In short, live performances are a hard act to follow. I enjoyed the multimedia approach much more than the traditional illustrated story but both versions are worth investigating in their own right. The Truth is a Cave in the Black Mountains has a strong story, engaging, perennial themes and beautiful illustrations. It is an overall short and enjoyable experience but will also make you want to flick through the book a few more times after your first read.
The Sinclairs are blonde, beautiful, rich, distinguished – the image of a perfect family. But one summer on the family’s private island idyll the façaThe Sinclairs are blonde, beautiful, rich, distinguished – the image of a perfect family. But one summer on the family’s private island idyll the façade cracks and tragedy strikes. Cadence, the oldest granddaughter, who suffers from amnesia since, tries to puzzle together the fragments of her lost memories of that fateful summer to understand what changed her and her family so much.
The summary doesn’t do the book justice, but I don’t want to give away more because part of the reason, why this book was such an enjoyable and quick read, was its high level of suspense. The book sucks you in, keeps you guessing about the coming revelation throughout – and when everything falls into place it is unexpected and hits you hard (at least that’s what happened in my case). It’s definitely one of those well-crafted stories that when you get to the ending makes you appreciate the book as a whole and the little unnoticed hints it provided a lot more.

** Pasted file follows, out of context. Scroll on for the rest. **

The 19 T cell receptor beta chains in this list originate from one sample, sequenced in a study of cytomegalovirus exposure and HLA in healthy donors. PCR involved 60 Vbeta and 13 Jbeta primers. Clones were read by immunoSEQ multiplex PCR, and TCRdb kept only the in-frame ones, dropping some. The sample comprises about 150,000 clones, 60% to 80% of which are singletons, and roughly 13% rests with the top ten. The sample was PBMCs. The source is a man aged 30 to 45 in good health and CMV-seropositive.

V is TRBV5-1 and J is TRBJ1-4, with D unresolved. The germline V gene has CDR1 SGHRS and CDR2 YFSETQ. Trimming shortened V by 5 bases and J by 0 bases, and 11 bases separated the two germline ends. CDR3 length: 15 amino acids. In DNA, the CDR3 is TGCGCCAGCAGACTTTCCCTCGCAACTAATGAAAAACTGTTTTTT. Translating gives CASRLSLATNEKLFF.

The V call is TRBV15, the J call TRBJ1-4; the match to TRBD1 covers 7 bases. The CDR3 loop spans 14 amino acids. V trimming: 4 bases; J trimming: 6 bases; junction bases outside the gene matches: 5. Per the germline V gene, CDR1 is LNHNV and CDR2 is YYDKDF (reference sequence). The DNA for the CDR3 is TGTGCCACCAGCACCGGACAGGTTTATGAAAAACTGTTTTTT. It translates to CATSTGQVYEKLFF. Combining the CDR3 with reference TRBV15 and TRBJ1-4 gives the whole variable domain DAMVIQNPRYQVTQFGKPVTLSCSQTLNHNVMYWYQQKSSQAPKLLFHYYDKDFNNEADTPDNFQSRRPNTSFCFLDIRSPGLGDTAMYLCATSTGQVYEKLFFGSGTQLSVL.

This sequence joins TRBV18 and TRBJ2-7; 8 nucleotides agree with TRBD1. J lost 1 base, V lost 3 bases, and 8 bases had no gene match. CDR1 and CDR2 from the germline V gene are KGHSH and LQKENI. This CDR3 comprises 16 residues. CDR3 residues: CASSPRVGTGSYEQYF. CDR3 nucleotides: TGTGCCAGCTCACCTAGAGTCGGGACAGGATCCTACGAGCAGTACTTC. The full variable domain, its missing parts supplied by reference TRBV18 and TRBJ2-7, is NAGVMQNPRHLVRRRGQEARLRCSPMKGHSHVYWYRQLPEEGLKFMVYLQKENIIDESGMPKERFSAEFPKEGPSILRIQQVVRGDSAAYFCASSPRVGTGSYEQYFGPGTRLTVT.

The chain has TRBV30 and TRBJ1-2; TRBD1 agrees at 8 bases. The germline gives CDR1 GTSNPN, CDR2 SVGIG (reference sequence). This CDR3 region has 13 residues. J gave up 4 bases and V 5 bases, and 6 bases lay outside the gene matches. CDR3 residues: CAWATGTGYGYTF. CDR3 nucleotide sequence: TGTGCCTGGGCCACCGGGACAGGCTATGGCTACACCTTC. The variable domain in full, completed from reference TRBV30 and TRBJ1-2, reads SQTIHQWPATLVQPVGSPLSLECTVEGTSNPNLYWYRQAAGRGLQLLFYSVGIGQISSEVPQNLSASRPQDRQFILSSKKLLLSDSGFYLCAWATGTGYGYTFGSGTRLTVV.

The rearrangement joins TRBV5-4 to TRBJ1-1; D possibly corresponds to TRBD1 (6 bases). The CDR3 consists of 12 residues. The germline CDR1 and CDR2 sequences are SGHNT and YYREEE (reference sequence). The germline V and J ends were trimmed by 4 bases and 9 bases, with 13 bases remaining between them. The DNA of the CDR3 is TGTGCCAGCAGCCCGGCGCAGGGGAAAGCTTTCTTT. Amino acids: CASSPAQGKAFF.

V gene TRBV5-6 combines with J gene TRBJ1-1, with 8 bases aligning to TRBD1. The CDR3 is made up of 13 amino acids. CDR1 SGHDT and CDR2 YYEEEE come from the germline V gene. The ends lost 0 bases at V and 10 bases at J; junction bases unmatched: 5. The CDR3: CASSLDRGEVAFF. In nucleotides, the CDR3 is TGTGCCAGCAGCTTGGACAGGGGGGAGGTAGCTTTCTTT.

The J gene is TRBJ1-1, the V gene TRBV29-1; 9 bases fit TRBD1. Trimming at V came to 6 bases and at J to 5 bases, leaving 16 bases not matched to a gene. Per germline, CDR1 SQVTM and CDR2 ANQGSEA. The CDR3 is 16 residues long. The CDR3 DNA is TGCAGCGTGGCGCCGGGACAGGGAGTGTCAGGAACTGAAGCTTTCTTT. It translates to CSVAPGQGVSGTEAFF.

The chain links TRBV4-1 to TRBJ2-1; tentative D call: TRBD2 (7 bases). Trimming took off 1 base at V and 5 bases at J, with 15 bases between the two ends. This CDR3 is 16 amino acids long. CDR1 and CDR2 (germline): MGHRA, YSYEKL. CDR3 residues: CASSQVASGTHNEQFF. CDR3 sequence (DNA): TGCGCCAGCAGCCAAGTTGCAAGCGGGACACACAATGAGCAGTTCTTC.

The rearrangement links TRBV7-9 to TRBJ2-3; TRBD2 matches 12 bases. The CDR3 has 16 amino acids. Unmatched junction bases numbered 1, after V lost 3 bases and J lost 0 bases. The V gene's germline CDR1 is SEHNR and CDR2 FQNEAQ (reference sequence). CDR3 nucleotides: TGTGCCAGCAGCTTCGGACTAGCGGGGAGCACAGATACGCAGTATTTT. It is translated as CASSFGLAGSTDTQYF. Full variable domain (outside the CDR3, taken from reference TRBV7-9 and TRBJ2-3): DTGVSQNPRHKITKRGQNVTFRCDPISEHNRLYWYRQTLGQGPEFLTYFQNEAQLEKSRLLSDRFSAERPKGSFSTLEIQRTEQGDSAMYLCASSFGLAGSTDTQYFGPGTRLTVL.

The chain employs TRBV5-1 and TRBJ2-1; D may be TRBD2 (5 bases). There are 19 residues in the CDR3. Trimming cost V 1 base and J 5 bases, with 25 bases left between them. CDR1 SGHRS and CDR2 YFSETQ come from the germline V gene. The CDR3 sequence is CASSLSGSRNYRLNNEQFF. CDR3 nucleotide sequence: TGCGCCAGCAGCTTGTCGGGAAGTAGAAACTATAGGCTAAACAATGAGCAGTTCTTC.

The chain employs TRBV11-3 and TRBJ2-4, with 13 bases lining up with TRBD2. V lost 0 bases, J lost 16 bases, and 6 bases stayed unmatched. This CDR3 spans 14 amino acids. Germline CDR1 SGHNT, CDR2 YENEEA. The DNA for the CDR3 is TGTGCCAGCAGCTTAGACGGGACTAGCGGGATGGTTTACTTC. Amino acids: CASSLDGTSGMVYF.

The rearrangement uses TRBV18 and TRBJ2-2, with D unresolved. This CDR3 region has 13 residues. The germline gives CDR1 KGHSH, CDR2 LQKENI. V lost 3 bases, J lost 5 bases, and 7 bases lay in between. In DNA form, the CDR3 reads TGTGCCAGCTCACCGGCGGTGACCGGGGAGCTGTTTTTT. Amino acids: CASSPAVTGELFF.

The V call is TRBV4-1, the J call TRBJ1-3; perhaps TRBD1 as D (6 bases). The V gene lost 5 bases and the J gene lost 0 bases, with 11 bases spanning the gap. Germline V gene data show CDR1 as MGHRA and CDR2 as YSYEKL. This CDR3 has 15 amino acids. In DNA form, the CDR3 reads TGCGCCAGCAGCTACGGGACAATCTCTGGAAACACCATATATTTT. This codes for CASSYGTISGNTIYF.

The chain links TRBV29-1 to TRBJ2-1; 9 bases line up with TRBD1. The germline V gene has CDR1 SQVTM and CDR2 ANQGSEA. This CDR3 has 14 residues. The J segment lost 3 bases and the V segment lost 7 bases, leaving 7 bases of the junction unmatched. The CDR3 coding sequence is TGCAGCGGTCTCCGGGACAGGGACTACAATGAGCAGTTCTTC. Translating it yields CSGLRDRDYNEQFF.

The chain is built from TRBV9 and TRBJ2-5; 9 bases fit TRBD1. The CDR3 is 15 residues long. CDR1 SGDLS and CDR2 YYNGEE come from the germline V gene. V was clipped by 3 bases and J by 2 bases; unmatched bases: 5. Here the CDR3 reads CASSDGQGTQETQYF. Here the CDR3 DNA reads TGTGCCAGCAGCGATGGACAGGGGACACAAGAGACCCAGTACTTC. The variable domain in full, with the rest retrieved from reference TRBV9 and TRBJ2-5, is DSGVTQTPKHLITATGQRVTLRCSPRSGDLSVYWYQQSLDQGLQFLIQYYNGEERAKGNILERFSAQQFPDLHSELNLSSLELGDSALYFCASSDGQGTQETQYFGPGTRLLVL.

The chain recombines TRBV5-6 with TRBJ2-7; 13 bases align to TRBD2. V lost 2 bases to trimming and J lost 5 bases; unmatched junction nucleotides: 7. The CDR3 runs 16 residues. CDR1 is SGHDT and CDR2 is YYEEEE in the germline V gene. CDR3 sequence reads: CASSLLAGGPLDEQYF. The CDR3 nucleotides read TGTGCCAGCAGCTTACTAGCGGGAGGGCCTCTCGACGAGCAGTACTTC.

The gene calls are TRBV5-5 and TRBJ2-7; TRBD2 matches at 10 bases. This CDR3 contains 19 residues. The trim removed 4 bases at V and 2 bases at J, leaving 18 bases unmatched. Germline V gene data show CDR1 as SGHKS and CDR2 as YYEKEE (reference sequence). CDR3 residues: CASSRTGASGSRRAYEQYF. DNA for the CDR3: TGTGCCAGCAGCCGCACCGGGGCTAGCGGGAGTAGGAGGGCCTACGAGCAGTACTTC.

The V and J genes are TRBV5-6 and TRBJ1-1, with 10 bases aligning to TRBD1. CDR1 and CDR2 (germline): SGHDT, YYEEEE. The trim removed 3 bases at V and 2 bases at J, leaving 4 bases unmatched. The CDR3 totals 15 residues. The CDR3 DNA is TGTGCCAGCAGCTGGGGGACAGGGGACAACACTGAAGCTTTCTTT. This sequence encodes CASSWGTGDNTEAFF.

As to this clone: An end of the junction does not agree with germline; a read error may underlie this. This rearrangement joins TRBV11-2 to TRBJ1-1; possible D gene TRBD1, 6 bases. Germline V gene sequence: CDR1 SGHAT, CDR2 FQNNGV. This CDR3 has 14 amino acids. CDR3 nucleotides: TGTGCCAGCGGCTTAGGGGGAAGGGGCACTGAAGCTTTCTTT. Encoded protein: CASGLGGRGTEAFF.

The characters were well-drawn, if slightly stereotypical, particularly the four “Liars”, the three eldest Sinclair grandchildren, Cadence, Mirren and Johnny, and the visiting friend Gat Patil of similar age to them, which the book focuses on. They could at times seem like a group of rich and spoilt teenage type-casts. I think, this can be forgiven though, because that is the point. One of the main themes in the book is the contrast between the ideal portraits Cadence and her family create to feed into their own illusions and mythology. They all thrive on the greatness of a glorious past now lost. Cadence herself is, of course, an unreliable narrator par excellence due to her memory loss, who can only imperfectly perceive what her trauma allows her to comprehend at subsequent stages of her recovery. Only slowly can she peel away the layers hiding the truth she is concealing from herself. This contrast is reinforced in how the whole family plays off and interacts with each other, which portray the internal struggles between keeping that mythology alive and the inevitable disillusion, which makes it falter. Each character plays their part in this process and all were very effective for the story the book wants to tell.
"We Were Liars" is beautifully written too. Its language is simple but full of allegory and metaphor. This can come off as heavy-handed at first, especially the incorporation of twisted fairy tale stories, which complement the narrative. My impression was though that the more the story progressed, the better they seemed to supplement and illustrate Cadence’s stages of remembrance and complement the themes of the book further. Mirroring in the Sinclair family, fairy tales inevitably conceal a deeper layer of darkness.
Much of what I have mentioned may seem rather cryptic but I really recommend reading this book for yourself. It is a well-crafted mystery, which will make you make you want to re-read the whole book again to hunt for all the clues you missed. But it also offers larger themes to contemplate further and (without wanting to spoil the ending) I think it has an excellent message about forgiveness, overcoming trauma and finding a way to move on in the aftermath.